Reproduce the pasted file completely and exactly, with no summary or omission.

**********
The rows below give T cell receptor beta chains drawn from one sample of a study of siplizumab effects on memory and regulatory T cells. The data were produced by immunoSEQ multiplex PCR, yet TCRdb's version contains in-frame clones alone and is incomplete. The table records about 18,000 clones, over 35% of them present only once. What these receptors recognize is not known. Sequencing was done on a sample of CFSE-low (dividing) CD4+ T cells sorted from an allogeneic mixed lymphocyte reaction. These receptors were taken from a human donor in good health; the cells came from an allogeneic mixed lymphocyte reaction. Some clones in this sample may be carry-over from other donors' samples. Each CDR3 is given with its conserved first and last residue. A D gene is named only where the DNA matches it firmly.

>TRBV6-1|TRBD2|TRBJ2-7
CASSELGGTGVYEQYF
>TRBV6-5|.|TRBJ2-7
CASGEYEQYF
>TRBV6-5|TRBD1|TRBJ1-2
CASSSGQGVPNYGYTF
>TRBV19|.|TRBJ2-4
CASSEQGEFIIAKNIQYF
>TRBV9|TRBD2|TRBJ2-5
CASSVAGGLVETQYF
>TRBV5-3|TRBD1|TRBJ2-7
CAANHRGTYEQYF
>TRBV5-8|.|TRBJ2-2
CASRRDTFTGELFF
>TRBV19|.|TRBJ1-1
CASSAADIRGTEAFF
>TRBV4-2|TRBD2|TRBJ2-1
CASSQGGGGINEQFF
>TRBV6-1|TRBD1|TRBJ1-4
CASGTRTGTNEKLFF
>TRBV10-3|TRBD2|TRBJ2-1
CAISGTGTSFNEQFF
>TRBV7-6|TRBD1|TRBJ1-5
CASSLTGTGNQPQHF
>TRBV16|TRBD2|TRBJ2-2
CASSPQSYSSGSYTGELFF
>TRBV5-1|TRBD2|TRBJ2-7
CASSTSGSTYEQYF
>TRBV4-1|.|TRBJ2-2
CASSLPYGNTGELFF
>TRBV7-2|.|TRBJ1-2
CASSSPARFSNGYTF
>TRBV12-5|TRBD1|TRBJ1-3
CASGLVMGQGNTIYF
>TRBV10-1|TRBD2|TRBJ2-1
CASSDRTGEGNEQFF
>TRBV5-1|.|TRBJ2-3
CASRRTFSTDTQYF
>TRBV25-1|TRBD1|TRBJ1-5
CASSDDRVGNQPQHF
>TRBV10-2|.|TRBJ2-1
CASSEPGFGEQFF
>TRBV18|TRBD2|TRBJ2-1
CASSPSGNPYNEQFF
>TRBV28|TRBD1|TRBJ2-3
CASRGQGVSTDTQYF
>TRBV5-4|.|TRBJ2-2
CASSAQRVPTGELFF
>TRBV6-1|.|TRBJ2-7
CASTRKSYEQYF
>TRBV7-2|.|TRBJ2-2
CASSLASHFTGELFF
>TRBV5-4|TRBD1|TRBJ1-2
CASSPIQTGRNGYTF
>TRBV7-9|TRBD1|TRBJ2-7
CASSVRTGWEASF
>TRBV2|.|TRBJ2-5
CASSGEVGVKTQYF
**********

The rows below give T cell receptor beta chains drawn from one sample of a study of siplizumab effects on memory and regulatory T cells. The data were produced by immunoSEQ multiplex PCR, yet TCRdb's version contains in-frame clones alone and is incomplete. The table records about 18,000 clones, over 35% of them present only once. What these receptors recognize is not known. Sequencing was done on a sample of CFSE-low (dividing) CD4+ T cells sorted from an allogeneic mixed lymphocyte reaction. These receptors were taken from a human donor in good health; the cells came from an allogeneic mixed lymphocyte reaction. Some clones in this sample may be carry-over from other donors' samples. Each CDR3 is given with its conserved first and last residue. A D gene is named only where the DNA matches it firmly.

>TRBV6-1|TRBD2|TRBJ2-7
CASSELGGTGVYEQYF
>TRBV6-5|.|TRBJ2-7
CASGEYEQYF
>TRBV6-5|TRBD1|TRBJ1-2
CASSSGQGVPNYGYTF
>TRBV19|.|TRBJ2-4
CASSEQGEFIIAKNIQYF
>TRBV9|TRBD2|TRBJ2-5
CASSVAGGLVETQYF
>TRBV5-3|TRBD1|TRBJ2-7
CAANHRGTYEQYF
>TRBV5-8|.|TRBJ2-2
CASRRDTFTGELFF
>TRBV19|.|TRBJ1-1
CASSAADIRGTEAFF
>TRBV4-2|TRBD2|TRBJ2-1
CASSQGGGGINEQFF
>TRBV6-1|TRBD1|TRBJ1-4
CASGTRTGTNEKLFF
>TRBV10-3|TRBD2|TRBJ2-1
CAISGTGTSFNEQFF
>TRBV7-6|TRBD1|TRBJ1-5
CASSLTGTGNQPQHF
>TRBV16|TRBD2|TRBJ2-2
CASSPQSYSSGSYTGELFF
>TRBV5-1|TRBD2|TRBJ2-7
CASSTSGSTYEQYF
>TRBV4-1|.|TRBJ2-2
CASSLPYGNTGELFF
>TRBV7-2|.|TRBJ1-2
CASSSPARFSNGYTF
>TRBV12-5|TRBD1|TRBJ1-3
CASGLVMGQGNTIYF
>TRBV10-1|TRBD2|TRBJ2-1
CASSDRTGEGNEQFF
>TRBV5-1|.|TRBJ2-3
CASRRTFSTDTQYF
>TRBV25-1|TRBD1|TRBJ1-5
CASSDDRVGNQPQHF
>TRBV10-2|.|TRBJ2-1
CASSEPGFGEQFF
>TRBV18|TRBD2|TRBJ2-1
CASSPSGNPYNEQFF
>TRBV28|TRBD1|TRBJ2-3
CASRGQGVSTDTQYF
>TRBV5-4|.|TRBJ2-2
CASSAQRVPTGELFF
>TRBV6-1|.|TRBJ2-7
CASTRKSYEQYF
>TRBV7-2|.|TRBJ2-2
CASSLASHFTGELFF
>TRBV5-4|TRBD1|TRBJ1-2
CASSPIQTGRNGYTF
>TRBV7-9|TRBD1|TRBJ2-7
CASSVRTGWEASF
>TRBV2|.|TRBJ2-5
CASSGEVGVKTQYF